Get breaking news alerts via email

Click here to manage your alerts
Editorial: This bill is unfair to parents and educators

SB257 imposes on volunteers

First Published Mar 25 2014 01:01 am • Last Updated Mar 25 2014 01:01 am

It seems that Sen. Howard Stephenson would rather have just about anybody doing the business of education other than Utah’s professional educators.

In his bill SB257, which was hurried through the Legislature all too fast at the end of the just-completed session, Stephenson would impose a lot more work on a group of 15 parents who generously volunteered to review 10,000 test questions last year to allay fears of some that standardized tests have a liberal bent.

Join the Discussion
Post a Comment

They didn’t find any questions like that, but they spent hundreds of hours on the mostly useless quest. Now Stephenson wants the same group to take on a much larger and broader review of complaints from parents about statewide curriculum and materials.

The Utah State Board of Education and at least some of the test-review committee members are rightly asking Gov. Gary Herbert to veto Stephenson’s overreaching bill. We agree that it should not become law.

Some members of the test-question group are worried, not only that they wouldn’t have time to address complaints coming from throughout the state, but that they are not qualified to act as an "appeal board" for parents who want something changed and have not been satisfied after contacting the school, school board and district. That’s a valid concern.

In the first place, Stephenson neglected to determine whether these volunteers, mostly parents with young children, would be willing to take on the added responsibility. And, at least as important, Stephenson wrongly assumes that educators making decisions about curriculum need constant supervision from non-educators — whether legislators or parents.

Parents who have complaints or concerns about curriculum in their children’s schools already have appropriate channels through which to get answers, starting first with teachers, then principals and on to local school boards and district offices.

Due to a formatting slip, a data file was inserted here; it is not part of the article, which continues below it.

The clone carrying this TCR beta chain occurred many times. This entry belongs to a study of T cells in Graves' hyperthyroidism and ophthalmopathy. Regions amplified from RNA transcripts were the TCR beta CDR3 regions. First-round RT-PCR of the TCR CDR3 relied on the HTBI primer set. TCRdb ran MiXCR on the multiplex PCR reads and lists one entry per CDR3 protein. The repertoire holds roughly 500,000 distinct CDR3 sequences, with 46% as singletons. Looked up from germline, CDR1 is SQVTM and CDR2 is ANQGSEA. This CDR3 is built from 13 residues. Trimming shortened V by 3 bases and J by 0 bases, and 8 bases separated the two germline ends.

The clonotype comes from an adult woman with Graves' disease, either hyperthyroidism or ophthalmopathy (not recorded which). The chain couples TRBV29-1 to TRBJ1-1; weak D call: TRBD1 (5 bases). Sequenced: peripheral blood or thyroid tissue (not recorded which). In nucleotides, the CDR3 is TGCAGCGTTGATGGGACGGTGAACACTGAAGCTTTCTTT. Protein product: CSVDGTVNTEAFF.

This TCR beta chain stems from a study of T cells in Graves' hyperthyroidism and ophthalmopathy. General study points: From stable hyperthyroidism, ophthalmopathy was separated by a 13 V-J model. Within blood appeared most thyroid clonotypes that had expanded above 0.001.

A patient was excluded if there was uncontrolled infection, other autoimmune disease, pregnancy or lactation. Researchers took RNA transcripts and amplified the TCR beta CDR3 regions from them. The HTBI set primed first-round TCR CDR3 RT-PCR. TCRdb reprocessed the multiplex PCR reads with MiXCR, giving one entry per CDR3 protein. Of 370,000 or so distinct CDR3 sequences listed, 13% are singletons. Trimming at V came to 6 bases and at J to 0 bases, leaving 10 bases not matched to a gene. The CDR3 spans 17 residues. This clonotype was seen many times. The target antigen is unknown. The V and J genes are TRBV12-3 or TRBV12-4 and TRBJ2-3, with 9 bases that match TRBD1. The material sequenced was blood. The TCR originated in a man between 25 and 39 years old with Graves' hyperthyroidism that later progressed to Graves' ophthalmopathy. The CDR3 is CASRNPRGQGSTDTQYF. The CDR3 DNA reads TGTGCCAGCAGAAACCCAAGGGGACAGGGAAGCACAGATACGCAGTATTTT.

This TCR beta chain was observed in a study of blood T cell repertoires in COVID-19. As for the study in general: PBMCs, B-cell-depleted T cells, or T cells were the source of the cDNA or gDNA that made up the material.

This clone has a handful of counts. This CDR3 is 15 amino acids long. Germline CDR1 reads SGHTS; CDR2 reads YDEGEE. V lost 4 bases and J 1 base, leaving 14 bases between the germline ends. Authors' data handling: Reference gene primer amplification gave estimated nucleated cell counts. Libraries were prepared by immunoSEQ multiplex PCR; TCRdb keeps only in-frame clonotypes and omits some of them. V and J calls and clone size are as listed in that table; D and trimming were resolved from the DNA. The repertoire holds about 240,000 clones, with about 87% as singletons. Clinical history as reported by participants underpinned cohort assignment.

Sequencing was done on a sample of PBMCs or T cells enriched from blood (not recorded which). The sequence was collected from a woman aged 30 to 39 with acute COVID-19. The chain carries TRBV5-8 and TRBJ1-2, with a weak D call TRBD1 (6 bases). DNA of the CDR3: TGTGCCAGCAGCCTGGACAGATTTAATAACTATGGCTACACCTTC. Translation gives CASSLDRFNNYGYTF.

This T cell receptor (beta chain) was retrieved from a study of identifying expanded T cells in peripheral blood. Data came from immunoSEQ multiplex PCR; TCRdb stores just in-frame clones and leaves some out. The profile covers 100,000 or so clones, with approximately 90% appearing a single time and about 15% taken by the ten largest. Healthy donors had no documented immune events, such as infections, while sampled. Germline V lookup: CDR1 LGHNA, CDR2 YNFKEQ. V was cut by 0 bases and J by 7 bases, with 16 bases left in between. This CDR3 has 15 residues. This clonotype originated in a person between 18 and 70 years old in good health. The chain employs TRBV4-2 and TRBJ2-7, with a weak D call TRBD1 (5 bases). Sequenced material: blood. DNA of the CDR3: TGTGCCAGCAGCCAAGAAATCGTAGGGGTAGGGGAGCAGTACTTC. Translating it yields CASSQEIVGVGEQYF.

We recognize that parents have an important role to play in the education process, and their concerns and ideas should be valued. Local parental committees of willing volunteers set up by school community councils could act as sounding boards and liaisons between parents and school districts.

One thing is certain: Neither parents nor Utah’s professional educators need the Legislature dictating every detail of the process.

Copyright 2014 The Salt Lake Tribune. All rights reserved. This material may not be published, broadcast, rewritten or redistributed.

Top Reader Comments Read All Comments Post a Comment
Click here to read all comments   Click here to post a comment

About Reader Comments

Reader comments on sltrib.com are the opinions of the writer, not The Salt Lake Tribune. We will delete comments containing obscenities, personal attacks and inappropriate or offensive remarks. Flagrant or repeat violators will be banned. If you see an objectionable comment, please alert us by clicking the arrow on the upper right side of the comment and selecting "Flag comment as inappropriate". If you've recently registered with Disqus or aren't seeing your comments immediately, you may need to verify your email address. To do so, visit disqus.com/account.
See more about comments here.
Staying Connected
Contests and Promotions
  • Search Obituaries
  • Place an Obituary

  • Search Cars
  • Search Homes
  • Search Jobs
  • Search Marketplace
  • Search Legal Notices

  • Other Services
  • Advertise With Us
  • Subscribe to the Newspaper
  • Access your e-Edition
  • Frequently Asked Questions
  • Contact a newsroom staff member
  • Access the Trib Archives
  • Privacy Policy
  • Missing your paper? Need to place your paper on vacation hold? For this and any other subscription related needs, click here or call 801.204.6100.